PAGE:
J. Leroy Adair

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Jackson Leroy Adair
Judge of the United States District Court for the Southern District of Illinois
In office
April 27, 1937 – January 19, 1956
Appointed by Franklin D. Roosevelt
Preceded by James Earl Major
Succeeded by Frederick Olen Mercer
Member of the U.S. House of Representatives
from Illinois's 15th district
In office
March 4, 1933 – January 3, 1937
Preceded by Burnett M. Chiperfield
Succeeded by Lewis L. Boyer
Member of the Illinois Senate
from the 36th district
In office
1928–1932
Personal details
Born (1887-02-23)February 23, 1887
Clayton, Illinois
Died January 19, 1956(1956-01-19) (aged 68)
Quincy, Illinois
Resting place South Side Cemetery, Clayton, Illinois
Political party Democratic Party
Alma mater University of Michigan Law School LL.B.
Profession Attorney
Religion Congregationalist

Jackson Leroy Adair (February 23, 1887 – January 19, 1956) was a member of the United States House of Representatives from Illinois and a United States District Judge.

Biography[edit]

Adair was born in Clayton, Illinois, attending public high school, and Illinois College in Jacksonville, Illinois. He graduated from the University of Michigan Law School in 1911 with a Bachelor of Laws. He was admitted to the bar the same year and commenced practice in Muskogee, Oklahoma. He moved to Quincy, Illinois, in 1913 and continued the practice of law. He also engaged in agricultural pursuits and in the manufacture of medicine for livestock. He served as city attorney, from 1914 to 1916. He served as prosecuting attorney of Adams County, from 1916 to 1920 and from 1924 to 1928. He served as member of the Illinois State Senate from 1928 to 1932, from the 36th District.[1]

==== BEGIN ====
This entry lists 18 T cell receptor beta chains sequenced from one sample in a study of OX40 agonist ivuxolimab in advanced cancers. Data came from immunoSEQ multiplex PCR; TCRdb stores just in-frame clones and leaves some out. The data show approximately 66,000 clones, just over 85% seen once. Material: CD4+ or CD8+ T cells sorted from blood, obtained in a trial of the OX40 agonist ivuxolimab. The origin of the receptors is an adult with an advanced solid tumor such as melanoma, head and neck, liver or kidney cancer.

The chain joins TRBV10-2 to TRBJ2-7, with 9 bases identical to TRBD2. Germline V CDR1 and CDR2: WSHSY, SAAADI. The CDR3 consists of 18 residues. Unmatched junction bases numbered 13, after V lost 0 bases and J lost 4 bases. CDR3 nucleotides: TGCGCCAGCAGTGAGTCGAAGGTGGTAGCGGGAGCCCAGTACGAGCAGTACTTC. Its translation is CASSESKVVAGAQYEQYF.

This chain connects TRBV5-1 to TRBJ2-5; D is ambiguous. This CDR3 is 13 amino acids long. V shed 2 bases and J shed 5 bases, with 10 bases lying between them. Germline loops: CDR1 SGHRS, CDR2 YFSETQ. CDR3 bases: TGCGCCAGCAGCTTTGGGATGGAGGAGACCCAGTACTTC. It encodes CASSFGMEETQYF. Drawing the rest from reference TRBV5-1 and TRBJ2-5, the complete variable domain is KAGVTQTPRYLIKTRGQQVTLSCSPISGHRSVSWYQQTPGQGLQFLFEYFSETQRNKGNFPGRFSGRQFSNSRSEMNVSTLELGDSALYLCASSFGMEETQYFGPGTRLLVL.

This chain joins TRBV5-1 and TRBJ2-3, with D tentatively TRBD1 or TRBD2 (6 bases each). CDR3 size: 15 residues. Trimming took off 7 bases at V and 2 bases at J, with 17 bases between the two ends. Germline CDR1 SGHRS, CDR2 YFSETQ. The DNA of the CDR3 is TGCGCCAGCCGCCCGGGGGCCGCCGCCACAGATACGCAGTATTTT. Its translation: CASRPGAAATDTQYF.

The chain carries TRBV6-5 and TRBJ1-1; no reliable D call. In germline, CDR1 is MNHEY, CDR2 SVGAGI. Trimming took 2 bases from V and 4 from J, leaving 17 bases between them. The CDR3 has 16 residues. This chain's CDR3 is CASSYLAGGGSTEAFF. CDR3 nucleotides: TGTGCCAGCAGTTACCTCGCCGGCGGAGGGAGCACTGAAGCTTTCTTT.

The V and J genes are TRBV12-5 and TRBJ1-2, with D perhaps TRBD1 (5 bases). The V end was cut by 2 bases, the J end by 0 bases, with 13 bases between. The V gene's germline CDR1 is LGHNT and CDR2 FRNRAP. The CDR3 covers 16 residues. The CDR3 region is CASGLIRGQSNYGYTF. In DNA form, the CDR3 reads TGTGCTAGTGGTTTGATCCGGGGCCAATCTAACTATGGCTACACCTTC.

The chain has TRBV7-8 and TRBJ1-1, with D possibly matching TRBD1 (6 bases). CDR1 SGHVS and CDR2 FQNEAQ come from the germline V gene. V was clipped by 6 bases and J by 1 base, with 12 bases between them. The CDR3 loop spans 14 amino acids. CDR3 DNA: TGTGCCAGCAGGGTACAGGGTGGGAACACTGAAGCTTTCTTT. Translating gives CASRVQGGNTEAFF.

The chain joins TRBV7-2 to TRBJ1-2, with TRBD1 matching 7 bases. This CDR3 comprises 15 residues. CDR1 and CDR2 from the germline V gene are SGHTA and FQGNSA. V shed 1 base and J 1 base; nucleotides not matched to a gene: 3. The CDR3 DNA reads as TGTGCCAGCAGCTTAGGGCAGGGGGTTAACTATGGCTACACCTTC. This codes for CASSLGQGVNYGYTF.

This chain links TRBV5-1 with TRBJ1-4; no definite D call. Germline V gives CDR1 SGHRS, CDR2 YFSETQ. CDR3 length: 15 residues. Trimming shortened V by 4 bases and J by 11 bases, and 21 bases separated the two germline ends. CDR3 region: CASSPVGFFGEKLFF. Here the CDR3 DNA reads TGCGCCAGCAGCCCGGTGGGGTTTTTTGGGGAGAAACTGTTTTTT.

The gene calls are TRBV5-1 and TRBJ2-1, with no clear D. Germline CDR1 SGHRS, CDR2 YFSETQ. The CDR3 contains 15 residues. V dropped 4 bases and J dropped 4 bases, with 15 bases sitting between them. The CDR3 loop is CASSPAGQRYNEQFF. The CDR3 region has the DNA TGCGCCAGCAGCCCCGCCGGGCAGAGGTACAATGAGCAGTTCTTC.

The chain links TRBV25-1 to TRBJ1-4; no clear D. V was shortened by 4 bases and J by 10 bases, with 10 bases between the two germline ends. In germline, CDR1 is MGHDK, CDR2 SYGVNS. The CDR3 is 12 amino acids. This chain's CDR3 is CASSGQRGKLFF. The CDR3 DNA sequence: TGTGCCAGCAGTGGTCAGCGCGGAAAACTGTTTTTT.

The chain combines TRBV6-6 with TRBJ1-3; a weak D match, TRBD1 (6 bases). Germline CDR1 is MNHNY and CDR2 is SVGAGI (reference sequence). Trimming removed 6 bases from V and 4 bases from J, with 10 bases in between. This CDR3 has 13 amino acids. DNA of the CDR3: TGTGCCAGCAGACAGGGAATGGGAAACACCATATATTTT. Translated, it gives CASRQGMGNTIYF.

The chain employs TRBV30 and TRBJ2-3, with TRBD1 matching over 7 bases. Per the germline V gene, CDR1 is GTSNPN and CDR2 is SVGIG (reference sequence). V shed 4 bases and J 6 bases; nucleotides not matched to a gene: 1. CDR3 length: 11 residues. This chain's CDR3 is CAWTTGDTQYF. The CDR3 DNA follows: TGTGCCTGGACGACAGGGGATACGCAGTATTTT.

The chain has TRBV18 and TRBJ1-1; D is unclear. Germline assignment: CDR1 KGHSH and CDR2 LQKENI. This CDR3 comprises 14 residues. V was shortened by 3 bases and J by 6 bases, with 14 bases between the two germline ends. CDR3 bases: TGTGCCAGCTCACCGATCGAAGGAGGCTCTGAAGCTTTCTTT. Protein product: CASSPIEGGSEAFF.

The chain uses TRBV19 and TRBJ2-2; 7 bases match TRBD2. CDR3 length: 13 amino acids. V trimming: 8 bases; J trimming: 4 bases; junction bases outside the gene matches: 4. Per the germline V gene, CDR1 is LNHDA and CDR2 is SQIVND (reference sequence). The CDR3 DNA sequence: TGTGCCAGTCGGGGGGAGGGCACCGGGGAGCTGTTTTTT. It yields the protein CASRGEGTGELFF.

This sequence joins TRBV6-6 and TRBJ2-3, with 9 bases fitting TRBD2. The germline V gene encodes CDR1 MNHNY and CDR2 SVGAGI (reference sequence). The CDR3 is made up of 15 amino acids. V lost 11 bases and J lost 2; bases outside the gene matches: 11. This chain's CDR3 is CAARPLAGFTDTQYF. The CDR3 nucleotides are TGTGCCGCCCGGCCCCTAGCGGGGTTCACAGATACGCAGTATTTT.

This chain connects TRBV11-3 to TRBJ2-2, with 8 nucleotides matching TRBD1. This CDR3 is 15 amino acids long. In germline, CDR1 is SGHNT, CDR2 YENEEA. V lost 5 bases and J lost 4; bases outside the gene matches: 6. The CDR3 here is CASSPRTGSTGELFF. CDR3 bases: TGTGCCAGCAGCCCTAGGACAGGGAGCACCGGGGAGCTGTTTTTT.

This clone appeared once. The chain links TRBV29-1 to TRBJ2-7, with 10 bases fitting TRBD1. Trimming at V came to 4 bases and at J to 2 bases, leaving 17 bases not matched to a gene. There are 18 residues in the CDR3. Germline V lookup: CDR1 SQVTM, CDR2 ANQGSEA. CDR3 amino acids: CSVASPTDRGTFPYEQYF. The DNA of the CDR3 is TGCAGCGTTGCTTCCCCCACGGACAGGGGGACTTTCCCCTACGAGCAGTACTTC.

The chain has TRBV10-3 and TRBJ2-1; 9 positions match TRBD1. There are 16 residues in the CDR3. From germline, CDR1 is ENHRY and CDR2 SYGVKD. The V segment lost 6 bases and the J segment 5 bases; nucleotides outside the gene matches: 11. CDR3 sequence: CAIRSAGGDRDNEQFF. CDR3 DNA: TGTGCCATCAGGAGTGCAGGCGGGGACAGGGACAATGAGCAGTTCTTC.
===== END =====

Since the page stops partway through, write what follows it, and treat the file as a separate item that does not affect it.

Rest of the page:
Federal service[edit]

Adair was elected as a Democrat to the Seventy-third and Seventy-fourth Congresses (March 4, 1933 – January 3, 1937). He was not a candidate for renomination in 1936. He was appointed United States district judge for the United States District Court for the Southern District of Illinois in 1937 by President Franklin D. Roosevelt and served until his death in Quincy, Illinois, January 19, 1956. He is interred in South Side Cemetery, Clayton, Illinois.

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